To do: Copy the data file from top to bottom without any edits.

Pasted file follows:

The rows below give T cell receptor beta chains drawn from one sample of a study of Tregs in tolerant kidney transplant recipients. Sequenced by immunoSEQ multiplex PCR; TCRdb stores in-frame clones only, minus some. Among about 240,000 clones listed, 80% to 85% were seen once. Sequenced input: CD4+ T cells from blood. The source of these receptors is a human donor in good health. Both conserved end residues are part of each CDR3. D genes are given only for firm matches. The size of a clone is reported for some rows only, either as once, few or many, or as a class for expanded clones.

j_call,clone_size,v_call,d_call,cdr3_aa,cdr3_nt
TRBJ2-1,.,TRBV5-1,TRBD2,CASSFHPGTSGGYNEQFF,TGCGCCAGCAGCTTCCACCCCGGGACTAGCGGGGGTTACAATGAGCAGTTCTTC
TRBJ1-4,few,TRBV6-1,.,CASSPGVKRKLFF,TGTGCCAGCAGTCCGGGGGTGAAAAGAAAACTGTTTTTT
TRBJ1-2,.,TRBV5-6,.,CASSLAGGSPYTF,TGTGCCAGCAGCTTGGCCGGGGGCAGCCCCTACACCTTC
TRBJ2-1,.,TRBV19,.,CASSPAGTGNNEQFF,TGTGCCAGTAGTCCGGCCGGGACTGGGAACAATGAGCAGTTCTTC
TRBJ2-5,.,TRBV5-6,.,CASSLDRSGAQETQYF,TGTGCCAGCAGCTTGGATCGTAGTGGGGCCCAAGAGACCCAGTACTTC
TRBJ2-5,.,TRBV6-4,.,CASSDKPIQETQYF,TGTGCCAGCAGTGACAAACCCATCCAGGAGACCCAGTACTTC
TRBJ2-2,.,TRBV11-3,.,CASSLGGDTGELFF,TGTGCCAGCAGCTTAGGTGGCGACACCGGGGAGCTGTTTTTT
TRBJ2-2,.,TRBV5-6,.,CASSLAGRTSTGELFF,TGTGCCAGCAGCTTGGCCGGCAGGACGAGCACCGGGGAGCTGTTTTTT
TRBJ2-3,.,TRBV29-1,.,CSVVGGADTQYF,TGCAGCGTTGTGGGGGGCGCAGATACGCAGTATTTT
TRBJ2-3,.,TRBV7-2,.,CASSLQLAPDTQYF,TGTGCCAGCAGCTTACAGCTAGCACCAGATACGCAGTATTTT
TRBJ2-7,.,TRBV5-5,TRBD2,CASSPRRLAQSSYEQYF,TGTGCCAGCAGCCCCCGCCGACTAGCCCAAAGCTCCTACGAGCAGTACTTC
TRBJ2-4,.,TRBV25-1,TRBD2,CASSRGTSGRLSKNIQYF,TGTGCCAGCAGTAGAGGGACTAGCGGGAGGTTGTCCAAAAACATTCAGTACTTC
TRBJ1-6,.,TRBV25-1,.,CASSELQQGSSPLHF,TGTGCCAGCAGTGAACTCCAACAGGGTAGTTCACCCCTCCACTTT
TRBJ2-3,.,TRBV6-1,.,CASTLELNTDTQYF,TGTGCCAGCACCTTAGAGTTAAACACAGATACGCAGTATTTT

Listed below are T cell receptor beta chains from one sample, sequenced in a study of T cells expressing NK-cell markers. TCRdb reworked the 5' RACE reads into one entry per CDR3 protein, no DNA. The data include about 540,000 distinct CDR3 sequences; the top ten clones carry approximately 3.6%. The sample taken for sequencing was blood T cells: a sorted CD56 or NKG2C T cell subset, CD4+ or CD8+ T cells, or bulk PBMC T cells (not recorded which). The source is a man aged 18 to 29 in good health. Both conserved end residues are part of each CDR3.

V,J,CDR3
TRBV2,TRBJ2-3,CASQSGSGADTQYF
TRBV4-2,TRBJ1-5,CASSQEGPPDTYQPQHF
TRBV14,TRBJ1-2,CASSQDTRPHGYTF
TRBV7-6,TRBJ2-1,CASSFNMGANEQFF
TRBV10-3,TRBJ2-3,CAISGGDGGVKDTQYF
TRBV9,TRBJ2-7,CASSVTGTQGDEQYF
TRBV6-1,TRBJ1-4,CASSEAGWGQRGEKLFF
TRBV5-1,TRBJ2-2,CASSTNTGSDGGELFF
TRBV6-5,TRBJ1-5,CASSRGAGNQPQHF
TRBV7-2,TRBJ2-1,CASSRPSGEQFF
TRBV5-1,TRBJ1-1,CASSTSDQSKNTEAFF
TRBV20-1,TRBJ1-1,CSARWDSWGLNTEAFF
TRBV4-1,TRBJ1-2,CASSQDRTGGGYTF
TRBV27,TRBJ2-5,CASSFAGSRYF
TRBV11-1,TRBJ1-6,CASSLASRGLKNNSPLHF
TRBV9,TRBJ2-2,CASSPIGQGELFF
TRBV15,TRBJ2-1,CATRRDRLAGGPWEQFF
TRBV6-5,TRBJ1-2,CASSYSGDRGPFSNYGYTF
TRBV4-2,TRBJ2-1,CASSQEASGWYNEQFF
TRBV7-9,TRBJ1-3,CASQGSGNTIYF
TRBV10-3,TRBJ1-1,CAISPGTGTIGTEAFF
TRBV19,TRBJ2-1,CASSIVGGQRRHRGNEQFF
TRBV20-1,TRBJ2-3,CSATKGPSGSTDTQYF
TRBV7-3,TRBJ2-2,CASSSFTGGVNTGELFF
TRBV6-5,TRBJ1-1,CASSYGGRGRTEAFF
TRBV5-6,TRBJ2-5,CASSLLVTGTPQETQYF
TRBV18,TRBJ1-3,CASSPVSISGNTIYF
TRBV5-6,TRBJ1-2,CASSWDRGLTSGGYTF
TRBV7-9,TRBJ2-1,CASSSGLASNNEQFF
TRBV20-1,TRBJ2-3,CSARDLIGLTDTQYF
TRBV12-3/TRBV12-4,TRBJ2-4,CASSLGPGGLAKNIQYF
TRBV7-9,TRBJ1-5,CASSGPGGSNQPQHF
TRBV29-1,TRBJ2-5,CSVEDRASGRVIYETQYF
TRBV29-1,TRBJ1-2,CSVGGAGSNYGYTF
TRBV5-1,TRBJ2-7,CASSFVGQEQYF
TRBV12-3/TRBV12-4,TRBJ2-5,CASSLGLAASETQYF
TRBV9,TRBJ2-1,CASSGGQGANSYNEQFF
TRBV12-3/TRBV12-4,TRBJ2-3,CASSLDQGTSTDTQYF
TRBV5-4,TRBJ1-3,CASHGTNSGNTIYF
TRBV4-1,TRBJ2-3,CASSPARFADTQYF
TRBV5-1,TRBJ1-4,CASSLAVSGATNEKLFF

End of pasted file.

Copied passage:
The rows below give T cell receptor beta chains drawn from one sample of a study of Tregs in tolerant kidney transplant recipients. Sequenced by immunoSEQ multiplex PCR; TCRdb stores in-frame clones only, minus some. Among about 240,000 clones listed, 80% to 85% were seen once. Sequenced input: CD4+ T cells from blood. The source of these receptors is a human donor in good health. Both conserved end residues are part of each CDR3. D genes are given only for firm matches. The size of a clone is reported for some rows only, either as once, few or many, or as a class for expanded clones.

j_call,clone_size,v_call,d_call,cdr3_aa,cdr3_nt
TRBJ2-1,.,TRBV5-1,TRBD2,CASSFHPGTSGGYNEQFF,TGCGCCAGCAGCTTCCACCCCGGGACTAGCGGGGGTTACAATGAGCAGTTCTTC
TRBJ1-4,few,TRBV6-1,.,CASSPGVKRKLFF,TGTGCCAGCAGTCCGGGGGTGAAAAGAAAACTGTTTTTT
TRBJ1-2,.,TRBV5-6,.,CASSLAGGSPYTF,TGTGCCAGCAGCTTGGCCGGGGGCAGCCCCTACACCTTC
TRBJ2-1,.,TRBV19,.,CASSPAGTGNNEQFF,TGTGCCAGTAGTCCGGCCGGGACTGGGAACAATGAGCAGTTCTTC
TRBJ2-5,.,TRBV5-6,.,CASSLDRSGAQETQYF,TGTGCCAGCAGCTTGGATCGTAGTGGGGCCCAAGAGACCCAGTACTTC
TRBJ2-5,.,TRBV6-4,.,CASSDKPIQETQYF,TGTGCCAGCAGTGACAAACCCATCCAGGAGACCCAGTACTTC
TRBJ2-2,.,TRBV11-3,.,CASSLGGDTGELFF,TGTGCCAGCAGCTTAGGTGGCGACACCGGGGAGCTGTTTTTT
TRBJ2-2,.,TRBV5-6,.,CASSLAGRTSTGELFF,TGTGCCAGCAGCTTGGCCGGCAGGACGAGCACCGGGGAGCTGTTTTTT
TRBJ2-3,.,TRBV29-1,.,CSVVGGADTQYF,TGCAGCGTTGTGGGGGGCGCAGATACGCAGTATTTT
TRBJ2-3,.,TRBV7-2,.,CASSLQLAPDTQYF,TGTGCCAGCAGCTTACAGCTAGCACCAGATACGCAGTATTTT
TRBJ2-7,.,TRBV5-5,TRBD2,CASSPRRLAQSSYEQYF,TGTGCCAGCAGCCCCCGCCGACTAGCCCAAAGCTCCTACGAGCAGTACTTC
TRBJ2-4,.,TRBV25-1,TRBD2,CASSRGTSGRLSKNIQYF,TGTGCCAGCAGTAGAGGGACTAGCGGGAGGTTGTCCAAAAACATTCAGTACTTC
TRBJ1-6,.,TRBV25-1,.,CASSELQQGSSPLHF,TGTGCCAGCAGTGAACTCCAACAGGGTAGTTCACCCCTCCACTTT
TRBJ2-3,.,TRBV6-1,.,CASTLELNTDTQYF,TGTGCCAGCACCTTAGAGTTAAACACAGATACGCAGTATTTT

Listed below are T cell receptor beta chains from one sample, sequenced in a study of T cells expressing NK-cell markers. TCRdb reworked the 5' RACE reads into one entry per CDR3 protein, no DNA. The data include about 540,000 distinct CDR3 sequences; the top ten clones carry approximately 3.6%. The sample taken for sequencing was blood T cells: a sorted CD56 or NKG2C T cell subset, CD4+ or CD8+ T cells, or bulk PBMC T cells (not recorded which). The source is a man aged 18 to 29 in good health. Both conserved end residues are part of each CDR3.

V,J,CDR3
TRBV2,TRBJ2-3,CASQSGSGADTQYF
TRBV4-2,TRBJ1-5,CASSQEGPPDTYQPQHF
TRBV14,TRBJ1-2,CASSQDTRPHGYTF
TRBV7-6,TRBJ2-1,CASSFNMGANEQFF
TRBV10-3,TRBJ2-3,CAISGGDGGVKDTQYF
TRBV9,TRBJ2-7,CASSVTGTQGDEQYF
TRBV6-1,TRBJ1-4,CASSEAGWGQRGEKLFF
TRBV5-1,TRBJ2-2,CASSTNTGSDGGELFF
TRBV6-5,TRBJ1-5,CASSRGAGNQPQHF
TRBV7-2,TRBJ2-1,CASSRPSGEQFF
TRBV5-1,TRBJ1-1,CASSTSDQSKNTEAFF
TRBV20-1,TRBJ1-1,CSARWDSWGLNTEAFF
TRBV4-1,TRBJ1-2,CASSQDRTGGGYTF
TRBV27,TRBJ2-5,CASSFAGSRYF
TRBV11-1,TRBJ1-6,CASSLASRGLKNNSPLHF
TRBV9,TRBJ2-2,CASSPIGQGELFF
TRBV15,TRBJ2-1,CATRRDRLAGGPWEQFF
TRBV6-5,TRBJ1-2,CASSYSGDRGPFSNYGYTF
TRBV4-2,TRBJ2-1,CASSQEASGWYNEQFF
TRBV7-9,TRBJ1-3,CASQGSGNTIYF
TRBV10-3,TRBJ1-1,CAISPGTGTIGTEAFF
TRBV19,TRBJ2-1,CASSIVGGQRRHRGNEQFF
TRBV20-1,TRBJ2-3,CSATKGPSGSTDTQYF
TRBV7-3,TRBJ2-2,CASSSFTGGVNTGELFF
TRBV6-5,TRBJ1-1,CASSYGGRGRTEAFF
TRBV5-6,TRBJ2-5,CASSLLVTGTPQETQYF
TRBV18,TRBJ1-3,CASSPVSISGNTIYF
TRBV5-6,TRBJ1-2,CASSWDRGLTSGGYTF
TRBV7-9,TRBJ2-1,CASSSGLASNNEQFF
TRBV20-1,TRBJ2-3,CSARDLIGLTDTQYF
TRBV12-3/TRBV12-4,TRBJ2-4,CASSLGPGGLAKNIQYF
TRBV7-9,TRBJ1-5,CASSGPGGSNQPQHF
TRBV29-1,TRBJ2-5,CSVEDRASGRVIYETQYF
TRBV29-1,TRBJ1-2,CSVGGAGSNYGYTF
TRBV5-1,TRBJ2-7,CASSFVGQEQYF
TRBV12-3/TRBV12-4,TRBJ2-5,CASSLGLAASETQYF
TRBV9,TRBJ2-1,CASSGGQGANSYNEQFF
TRBV12-3/TRBV12-4,TRBJ2-3,CASSLDQGTSTDTQYF
TRBV5-4,TRBJ1-3,CASHGTNSGNTIYF
TRBV4-1,TRBJ2-3,CASSPARFADTQYF
TRBV5-1,TRBJ1-4,CASSLAVSGATNEKLFF